Improve a school’s sustainability and environmental awareness by installing a biofilter to recycle greywater and by painting a mural with the students.
The following impacts were reported by community members in Amealco:
• Loss of water source
• Reduction in crop yields and suitable pastures
• Biodiversity loss due to drought and heat
• Increased dependency on markets due to drought-induced food and water shortages
The kitchen was selected as the ideal site for the biofilter due to its high volume of water used, proximity to the pollinator garden, and spatial capacity compared to other locations.
Creation of a community water committee
A committee was created to monitor the quality of the water after being filtered through the biofilter to ensure its proper function.
Development of evaluation tools and educational resources
Initial and final questionnaires were developed to assess knowledge gained after workshops. A biofilter manual was also created so the project can be replicated.
organization of educational workshops
Two workshops were organized for families to learn about climate change, its impacts, and the role of biofilters. Classes related to biofilter function and benefits were given to the school’s first through sixth graders, along with a demonstration on how to use the biofilter.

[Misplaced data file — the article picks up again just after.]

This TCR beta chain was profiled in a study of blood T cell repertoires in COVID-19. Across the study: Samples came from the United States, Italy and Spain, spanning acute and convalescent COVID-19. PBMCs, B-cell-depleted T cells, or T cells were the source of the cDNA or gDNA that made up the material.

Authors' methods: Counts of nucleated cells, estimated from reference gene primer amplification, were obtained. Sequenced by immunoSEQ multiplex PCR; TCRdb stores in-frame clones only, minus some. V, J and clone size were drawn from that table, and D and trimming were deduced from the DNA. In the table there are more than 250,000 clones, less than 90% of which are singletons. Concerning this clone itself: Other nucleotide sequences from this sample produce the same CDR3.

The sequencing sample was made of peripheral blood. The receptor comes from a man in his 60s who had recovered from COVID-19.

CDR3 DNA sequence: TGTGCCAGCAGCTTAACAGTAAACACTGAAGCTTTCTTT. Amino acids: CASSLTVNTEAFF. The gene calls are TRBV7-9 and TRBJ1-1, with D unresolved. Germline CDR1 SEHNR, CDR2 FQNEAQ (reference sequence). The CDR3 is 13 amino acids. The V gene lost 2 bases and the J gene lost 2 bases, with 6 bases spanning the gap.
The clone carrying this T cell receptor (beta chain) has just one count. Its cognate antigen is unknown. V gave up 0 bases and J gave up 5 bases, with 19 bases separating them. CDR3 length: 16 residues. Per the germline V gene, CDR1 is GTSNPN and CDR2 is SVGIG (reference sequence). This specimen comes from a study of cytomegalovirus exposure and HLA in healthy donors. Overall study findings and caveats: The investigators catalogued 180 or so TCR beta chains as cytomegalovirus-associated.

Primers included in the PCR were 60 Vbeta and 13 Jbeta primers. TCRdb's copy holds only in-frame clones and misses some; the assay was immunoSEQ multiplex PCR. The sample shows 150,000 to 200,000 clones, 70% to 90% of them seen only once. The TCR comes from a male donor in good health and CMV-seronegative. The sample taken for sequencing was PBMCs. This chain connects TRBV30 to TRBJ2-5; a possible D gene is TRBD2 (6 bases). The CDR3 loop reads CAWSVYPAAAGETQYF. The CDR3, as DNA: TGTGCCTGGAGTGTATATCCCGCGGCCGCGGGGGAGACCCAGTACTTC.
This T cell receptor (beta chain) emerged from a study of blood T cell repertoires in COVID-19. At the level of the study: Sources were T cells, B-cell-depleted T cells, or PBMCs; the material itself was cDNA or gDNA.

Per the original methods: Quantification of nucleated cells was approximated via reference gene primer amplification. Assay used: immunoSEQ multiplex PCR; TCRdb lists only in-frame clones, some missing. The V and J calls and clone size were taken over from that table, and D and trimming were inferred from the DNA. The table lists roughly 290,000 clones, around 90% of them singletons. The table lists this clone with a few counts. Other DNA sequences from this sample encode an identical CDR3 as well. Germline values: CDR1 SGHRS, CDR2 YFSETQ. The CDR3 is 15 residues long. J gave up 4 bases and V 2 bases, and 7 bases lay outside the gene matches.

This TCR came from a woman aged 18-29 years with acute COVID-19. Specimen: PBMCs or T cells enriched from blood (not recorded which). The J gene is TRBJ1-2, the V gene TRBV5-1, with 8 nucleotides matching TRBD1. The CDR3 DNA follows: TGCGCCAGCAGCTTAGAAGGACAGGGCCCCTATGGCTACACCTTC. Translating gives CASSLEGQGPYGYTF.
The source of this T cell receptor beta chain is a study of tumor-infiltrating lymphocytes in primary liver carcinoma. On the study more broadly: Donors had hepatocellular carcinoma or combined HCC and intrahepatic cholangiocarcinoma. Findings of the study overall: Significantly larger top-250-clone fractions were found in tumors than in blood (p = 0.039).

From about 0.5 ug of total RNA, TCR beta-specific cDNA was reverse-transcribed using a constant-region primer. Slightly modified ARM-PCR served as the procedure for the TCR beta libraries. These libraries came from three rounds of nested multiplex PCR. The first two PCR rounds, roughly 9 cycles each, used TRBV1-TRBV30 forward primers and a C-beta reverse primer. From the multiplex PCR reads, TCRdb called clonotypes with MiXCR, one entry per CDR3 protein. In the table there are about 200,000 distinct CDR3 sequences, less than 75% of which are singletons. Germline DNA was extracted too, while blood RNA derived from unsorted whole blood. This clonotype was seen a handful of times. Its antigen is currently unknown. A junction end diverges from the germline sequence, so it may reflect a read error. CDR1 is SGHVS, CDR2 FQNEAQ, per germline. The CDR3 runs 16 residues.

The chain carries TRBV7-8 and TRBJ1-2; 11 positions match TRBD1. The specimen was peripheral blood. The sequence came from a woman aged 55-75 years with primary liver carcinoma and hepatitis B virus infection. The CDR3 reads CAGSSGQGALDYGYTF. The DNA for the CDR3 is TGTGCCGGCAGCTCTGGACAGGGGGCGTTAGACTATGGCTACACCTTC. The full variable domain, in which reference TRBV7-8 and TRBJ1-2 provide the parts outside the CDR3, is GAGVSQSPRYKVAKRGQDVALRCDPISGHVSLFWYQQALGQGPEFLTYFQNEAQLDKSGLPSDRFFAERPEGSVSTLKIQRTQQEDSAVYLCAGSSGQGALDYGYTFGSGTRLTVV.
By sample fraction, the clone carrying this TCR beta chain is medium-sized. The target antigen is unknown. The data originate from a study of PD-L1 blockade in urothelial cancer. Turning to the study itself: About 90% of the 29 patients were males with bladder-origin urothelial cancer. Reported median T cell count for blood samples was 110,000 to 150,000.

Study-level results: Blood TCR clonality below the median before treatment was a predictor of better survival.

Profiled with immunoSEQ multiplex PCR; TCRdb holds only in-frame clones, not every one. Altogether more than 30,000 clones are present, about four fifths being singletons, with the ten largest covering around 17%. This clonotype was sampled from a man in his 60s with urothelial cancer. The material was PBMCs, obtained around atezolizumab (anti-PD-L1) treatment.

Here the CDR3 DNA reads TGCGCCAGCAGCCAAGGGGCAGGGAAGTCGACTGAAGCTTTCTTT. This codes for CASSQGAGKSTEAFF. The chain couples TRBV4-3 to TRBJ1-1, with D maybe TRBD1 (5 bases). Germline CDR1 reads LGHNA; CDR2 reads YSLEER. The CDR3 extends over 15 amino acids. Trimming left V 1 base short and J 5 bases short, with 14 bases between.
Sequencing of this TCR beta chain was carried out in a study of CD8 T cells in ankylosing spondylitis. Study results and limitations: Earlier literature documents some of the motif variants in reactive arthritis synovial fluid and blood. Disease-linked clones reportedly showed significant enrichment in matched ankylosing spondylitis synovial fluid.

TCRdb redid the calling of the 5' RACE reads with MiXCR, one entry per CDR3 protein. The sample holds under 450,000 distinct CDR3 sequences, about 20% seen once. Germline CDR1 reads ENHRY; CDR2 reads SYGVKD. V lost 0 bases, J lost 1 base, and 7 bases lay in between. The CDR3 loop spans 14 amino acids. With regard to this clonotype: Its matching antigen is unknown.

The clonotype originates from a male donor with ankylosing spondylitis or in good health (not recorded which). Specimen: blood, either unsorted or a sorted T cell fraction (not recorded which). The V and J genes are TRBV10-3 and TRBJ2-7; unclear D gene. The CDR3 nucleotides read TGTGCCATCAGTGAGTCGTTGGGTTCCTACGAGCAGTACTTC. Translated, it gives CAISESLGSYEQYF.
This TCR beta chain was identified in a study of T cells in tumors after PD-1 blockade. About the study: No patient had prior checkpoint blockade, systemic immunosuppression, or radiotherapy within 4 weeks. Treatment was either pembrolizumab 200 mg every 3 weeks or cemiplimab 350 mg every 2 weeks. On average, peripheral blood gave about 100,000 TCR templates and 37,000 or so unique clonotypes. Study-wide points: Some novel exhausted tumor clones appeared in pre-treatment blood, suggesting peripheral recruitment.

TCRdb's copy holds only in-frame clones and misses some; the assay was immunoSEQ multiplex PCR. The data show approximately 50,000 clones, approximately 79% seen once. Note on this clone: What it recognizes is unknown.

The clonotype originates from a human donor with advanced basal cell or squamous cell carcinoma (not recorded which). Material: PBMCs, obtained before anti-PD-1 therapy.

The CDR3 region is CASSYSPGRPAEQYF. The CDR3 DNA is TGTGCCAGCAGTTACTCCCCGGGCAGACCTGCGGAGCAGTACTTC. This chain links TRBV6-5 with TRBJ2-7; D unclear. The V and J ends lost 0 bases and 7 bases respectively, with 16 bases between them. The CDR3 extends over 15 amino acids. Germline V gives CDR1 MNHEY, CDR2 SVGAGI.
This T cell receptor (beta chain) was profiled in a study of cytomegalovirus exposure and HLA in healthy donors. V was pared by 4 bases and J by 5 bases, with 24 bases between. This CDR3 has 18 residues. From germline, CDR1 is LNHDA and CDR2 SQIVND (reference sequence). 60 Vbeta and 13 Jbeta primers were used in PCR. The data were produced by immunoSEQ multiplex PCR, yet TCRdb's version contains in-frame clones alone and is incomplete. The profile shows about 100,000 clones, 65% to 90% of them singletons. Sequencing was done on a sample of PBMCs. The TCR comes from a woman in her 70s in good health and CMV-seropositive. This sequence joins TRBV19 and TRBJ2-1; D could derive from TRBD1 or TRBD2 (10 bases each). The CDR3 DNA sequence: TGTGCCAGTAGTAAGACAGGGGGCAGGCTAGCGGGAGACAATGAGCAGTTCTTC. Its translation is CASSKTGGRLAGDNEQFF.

Installation of the biofilter
One biofilter was installed to filter the kitchen’s greywater and make it safe to reuse in the school’s pollinator garden. An event was held for families to help with the installation.
One mural was painted with the help of the entire school to promote environmental protection and sustainability.
The town of Amealco’s mountainous landscape has been significantly affected by changes in weather and climate. At the forefront of these changes are reduced and inconsistent rainfall, hotter temperatures, and biodiversity loss and change. To help combat the effects of drought and biodiversity loss, a primary school in Amealco built a biofilter to recycle greywater for horticultural purposes. The biofilter was constructed outside the school’s kitchen where the most water is used on a daily basis; to feed its 150 students, the school’s kitchen uses about 300 liters of water per day. From the kitchen drain, the water enters the biofilter’s first tank where food grease floats to the top and food scraps sink to the bottom. In the middle of the tank, there is a tube that transfers the cleaner water to the next tank where the same process is repeated. From there, the water goes into the third and last compartment which contains sand, gravel, porous rocks, and plants—all of which helps filter the water even further. The filtered water will then be pumped from the biofilter, through a hose, and reused to irrigate the school’s pollinator garden, thereby reducing extra water costs/use.
As the filtered water will be used to maintain a pollinator garden, this project also works to support local biodiversity by promoting pollination—an indicator of ecological health. To further increase awareness of the biofilter and its benefits, workshops and classes were held for students and their families. The students also participated in painting a mural in the school, illustrating the importance of a healthy ecosystem for future students and families in Amealco.